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Jennifer Strange Icon paintings

Iconography - Theology in Line and Color

Click on one of the images to see the progression of each from start to finish

Archangel Michael is one of two chief angels of the highest order. Michael is recognized by Christianity, Judaism, & Islam.

Michael is a protector and commander of Gods army.
Saint George (Greek: Γεώργιος Georgios; ) c. 275/281 – 23 April 303 AD), was born to a Greek Christian noble family in Lydda, Roman Palestine.

Saint George became an officer in the Roman army in the Guard of Diocletian. His refusal to renounce Christianity led to his execution. In hagiography, Saint George is one of the most venerated saints in the Catholic (Western and Eastern Rites), Anglican, Eastern Orthodox, and the Oriental Orthodox churches.

He is immortalized in the tale of Saint George and the Dragon and is one of the Fourteen Holy Helpers. His memorial is celebrated on 23 April (May 6), and he is regarded as one of the most prominent military saints.

Iconography - /ˌīkəˈnägrəfē/

What is an Icon?
ˌSimply defined, iconography is defined as visual images and symbols that are used in a work of art in order to interpret "something." An icon, is a person who symbolizes "something." But is this all that there is? What is the something?

The icon is not nearly a piece of art, but an aid to worship, and an instrument for the transmission of Christian tradition and faith. Some branches of Christianity, particularly Orthodox, say that The Holy Spirit speaks to us through icons. Where an icon is placed, it becomes a place of worship and prayer. It is not merely decoration, but a window through which we look with our physical eyes into Heaven and the realm of spiritual experience. In this manner, the icon is theology in action; a vehicle for spiritual prayer and devotion, made possible via images, line and color.

Historically, icons are the result of the synthesis of three different cultures: Greek, Roman and Christian. Christian art first appeared in the catacombs, which were underground burial places. Although the catacombs were used by many cultures and widely spread geographically, they are commonly associated with Christianity. The largest body of catacombs was discovered in Rome. Starting with the 3rd Century, Roman Christians buried their dead in subterranean tombs composed of networks of corridors and cubicles of various sizes cut into rock. Some of the tombs were decorated with a painted or carved inscription identifying the occupant, while other images included scenes from the Old Testament. Eventually, when Christianity became tolerated, the decorations of the catacombs became quite elaborate. The Roman catacombs ceased to be used for burial in the 6th Century.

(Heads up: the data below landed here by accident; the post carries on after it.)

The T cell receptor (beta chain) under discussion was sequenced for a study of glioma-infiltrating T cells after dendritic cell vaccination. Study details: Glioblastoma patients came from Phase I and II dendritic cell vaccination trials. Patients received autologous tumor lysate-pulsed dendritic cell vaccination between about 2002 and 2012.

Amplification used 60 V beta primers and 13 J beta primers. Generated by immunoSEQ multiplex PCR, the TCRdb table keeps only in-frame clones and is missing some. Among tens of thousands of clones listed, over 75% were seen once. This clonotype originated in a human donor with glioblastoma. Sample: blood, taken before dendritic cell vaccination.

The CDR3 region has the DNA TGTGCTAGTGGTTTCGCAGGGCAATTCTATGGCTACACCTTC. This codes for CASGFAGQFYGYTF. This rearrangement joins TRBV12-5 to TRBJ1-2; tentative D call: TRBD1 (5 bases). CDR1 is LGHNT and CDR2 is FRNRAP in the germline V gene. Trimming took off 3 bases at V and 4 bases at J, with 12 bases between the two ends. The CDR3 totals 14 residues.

Symbols have always been important in art, and because of pre-existing pagan symbols, Christians incorporated them along with new ones that they invented. For example: the ship represented the Church, while the peacock, the dove, and the palm tree were representations of Paradise. The adoration of the Wise Men represented the admission of pagans to the faith, and the multiplication of breads was the symbol of the Eucharistic banquet; the vine symbolized the mystery of God's grace for the baptized. What could not be openly expressed by Christians, because of the fears of persecution, was portrayed in a symbolic language, a secret code used by believers in a hostile world: This secret symbolism of the images in the catacombs was progressively taught to the catechumens. The catacombs bear witness that wherever Christians gathered, they created a visual environment to remind them of the God, Jesus and help them pray.

The most wide spread symbol used, that appeared in the 2nd Century is the fish.
A sign used in antiquity to represent abundance or fertility and later, in Roman times, eroticism, the fish became a condensed form of the Creed: the word fish in Greek - IXÈYÓ - is composed of five letters forming an acrostic abbreviating the dictum: Iesous Christos Theou Yios Soter; translated into English, it means: Jesus Christ, Son of God, Savior.

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